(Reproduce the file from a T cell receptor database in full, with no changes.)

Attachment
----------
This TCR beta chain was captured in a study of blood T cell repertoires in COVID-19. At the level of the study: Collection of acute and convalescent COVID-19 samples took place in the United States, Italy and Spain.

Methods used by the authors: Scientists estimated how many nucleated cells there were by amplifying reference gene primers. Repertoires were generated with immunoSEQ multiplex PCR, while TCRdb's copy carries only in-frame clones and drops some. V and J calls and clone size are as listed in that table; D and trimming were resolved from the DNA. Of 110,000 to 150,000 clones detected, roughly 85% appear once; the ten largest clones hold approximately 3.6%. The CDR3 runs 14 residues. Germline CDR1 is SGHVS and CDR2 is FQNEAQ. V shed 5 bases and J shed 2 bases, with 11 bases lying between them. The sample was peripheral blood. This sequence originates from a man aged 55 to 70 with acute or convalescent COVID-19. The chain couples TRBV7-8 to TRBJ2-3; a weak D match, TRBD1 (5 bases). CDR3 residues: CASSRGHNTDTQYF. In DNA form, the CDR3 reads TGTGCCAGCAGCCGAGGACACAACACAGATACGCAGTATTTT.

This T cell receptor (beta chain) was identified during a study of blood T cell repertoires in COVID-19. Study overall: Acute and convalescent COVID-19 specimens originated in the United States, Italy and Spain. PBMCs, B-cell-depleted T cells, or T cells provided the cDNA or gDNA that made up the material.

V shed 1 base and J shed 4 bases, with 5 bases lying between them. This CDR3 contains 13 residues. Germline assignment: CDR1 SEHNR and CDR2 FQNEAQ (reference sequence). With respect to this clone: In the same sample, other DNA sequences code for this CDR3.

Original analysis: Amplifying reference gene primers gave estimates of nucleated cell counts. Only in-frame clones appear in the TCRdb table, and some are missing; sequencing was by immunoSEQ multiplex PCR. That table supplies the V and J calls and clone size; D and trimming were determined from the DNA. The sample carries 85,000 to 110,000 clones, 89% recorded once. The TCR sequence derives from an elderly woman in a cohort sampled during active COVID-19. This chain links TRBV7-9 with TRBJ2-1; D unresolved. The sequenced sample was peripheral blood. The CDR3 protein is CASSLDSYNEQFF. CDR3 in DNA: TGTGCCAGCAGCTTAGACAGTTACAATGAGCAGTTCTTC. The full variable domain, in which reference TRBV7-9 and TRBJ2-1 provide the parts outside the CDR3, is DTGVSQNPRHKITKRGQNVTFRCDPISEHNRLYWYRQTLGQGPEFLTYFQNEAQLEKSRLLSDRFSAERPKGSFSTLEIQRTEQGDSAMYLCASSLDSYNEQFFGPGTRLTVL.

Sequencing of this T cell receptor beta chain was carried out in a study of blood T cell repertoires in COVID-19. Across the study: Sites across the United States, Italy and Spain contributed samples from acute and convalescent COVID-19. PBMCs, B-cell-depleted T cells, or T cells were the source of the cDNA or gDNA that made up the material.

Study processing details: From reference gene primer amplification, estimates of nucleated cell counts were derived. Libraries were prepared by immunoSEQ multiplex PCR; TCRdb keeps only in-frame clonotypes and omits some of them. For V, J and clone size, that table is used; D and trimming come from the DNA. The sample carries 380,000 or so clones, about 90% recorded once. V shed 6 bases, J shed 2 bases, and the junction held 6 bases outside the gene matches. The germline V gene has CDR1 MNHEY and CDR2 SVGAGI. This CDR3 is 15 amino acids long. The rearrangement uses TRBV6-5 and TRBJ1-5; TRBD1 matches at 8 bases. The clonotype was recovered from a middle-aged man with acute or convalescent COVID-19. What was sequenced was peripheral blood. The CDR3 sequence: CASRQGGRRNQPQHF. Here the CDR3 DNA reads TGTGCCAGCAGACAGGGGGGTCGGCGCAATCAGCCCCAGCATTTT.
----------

This TCR beta chain was captured in a study of blood T cell repertoires in COVID-19. At the level of the study: Collection of acute and convalescent COVID-19 samples took place in the United States, Italy and Spain.

Methods used by the authors: Scientists estimated how many nucleated cells there were by amplifying reference gene primers. Repertoires were generated with immunoSEQ multiplex PCR, while TCRdb's copy carries only in-frame clones and drops some. V and J calls and clone size are as listed in that table; D and trimming were resolved from the DNA. Of 110,000 to 150,000 clones detected, roughly 85% appear once; the ten largest clones hold approximately 3.6%. The CDR3 runs 14 residues. Germline CDR1 is SGHVS and CDR2 is FQNEAQ. V shed 5 bases and J shed 2 bases, with 11 bases lying between them. The sample was peripheral blood. This sequence originates from a man aged 55 to 70 with acute or convalescent COVID-19. The chain couples TRBV7-8 to TRBJ2-3; a weak D match, TRBD1 (5 bases). CDR3 residues: CASSRGHNTDTQYF. In DNA form, the CDR3 reads TGTGCCAGCAGCCGAGGACACAACACAGATACGCAGTATTTT.

This T cell receptor (beta chain) was identified during a study of blood T cell repertoires in COVID-19. Study overall: Acute and convalescent COVID-19 specimens originated in the United States, Italy and Spain. PBMCs, B-cell-depleted T cells, or T cells provided the cDNA or gDNA that made up the material.

V shed 1 base and J shed 4 bases, with 5 bases lying between them. This CDR3 contains 13 residues. Germline assignment: CDR1 SEHNR and CDR2 FQNEAQ (reference sequence). With respect to this clone: In the same sample, other DNA sequences code for this CDR3.

Original analysis: Amplifying reference gene primers gave estimates of nucleated cell counts. Only in-frame clones appear in the TCRdb table, and some are missing; sequencing was by immunoSEQ multiplex PCR. That table supplies the V and J calls and clone size; D and trimming were determined from the DNA. The sample carries 85,000 to 110,000 clones, 89% recorded once. The TCR sequence derives from an elderly woman in a cohort sampled during active COVID-19. This chain links TRBV7-9 with TRBJ2-1; D unresolved. The sequenced sample was peripheral blood. The CDR3 protein is CASSLDSYNEQFF. CDR3 in DNA: TGTGCCAGCAGCTTAGACAGTTACAATGAGCAGTTCTTC. The full variable domain, in which reference TRBV7-9 and TRBJ2-1 provide the parts outside the CDR3, is DTGVSQNPRHKITKRGQNVTFRCDPISEHNRLYWYRQTLGQGPEFLTYFQNEAQLEKSRLLSDRFSAERPKGSFSTLEIQRTEQGDSAMYLCASSLDSYNEQFFGPGTRLTVL.

Sequencing of this T cell receptor beta chain was carried out in a study of blood T cell repertoires in COVID-19. Across the study: Sites across the United States, Italy and Spain contributed samples from acute and convalescent COVID-19. PBMCs, B-cell-depleted T cells, or T cells were the source of the cDNA or gDNA that made up the material.

Study processing details: From reference gene primer amplification, estimates of nucleated cell counts were derived. Libraries were prepared by immunoSEQ multiplex PCR; TCRdb keeps only in-frame clonotypes and omits some of them. For V, J and clone size, that table is used; D and trimming come from the DNA. The sample carries 380,000 or so clones, about 90% recorded once. V shed 6 bases, J shed 2 bases, and the junction held 6 bases outside the gene matches. The germline V gene has CDR1 MNHEY and CDR2 SVGAGI. This CDR3 is 15 amino acids long. The rearrangement uses TRBV6-5 and TRBJ1-5; TRBD1 matches at 8 bases. The clonotype was recovered from a middle-aged man with acute or convalescent COVID-19. What was sequenced was peripheral blood. The CDR3 sequence: CASRQGGRRNQPQHF. Here the CDR3 DNA reads TGTGCCAGCAGACAGGGGGGTCGGCGCAATCAGCCCCAGCATTTT.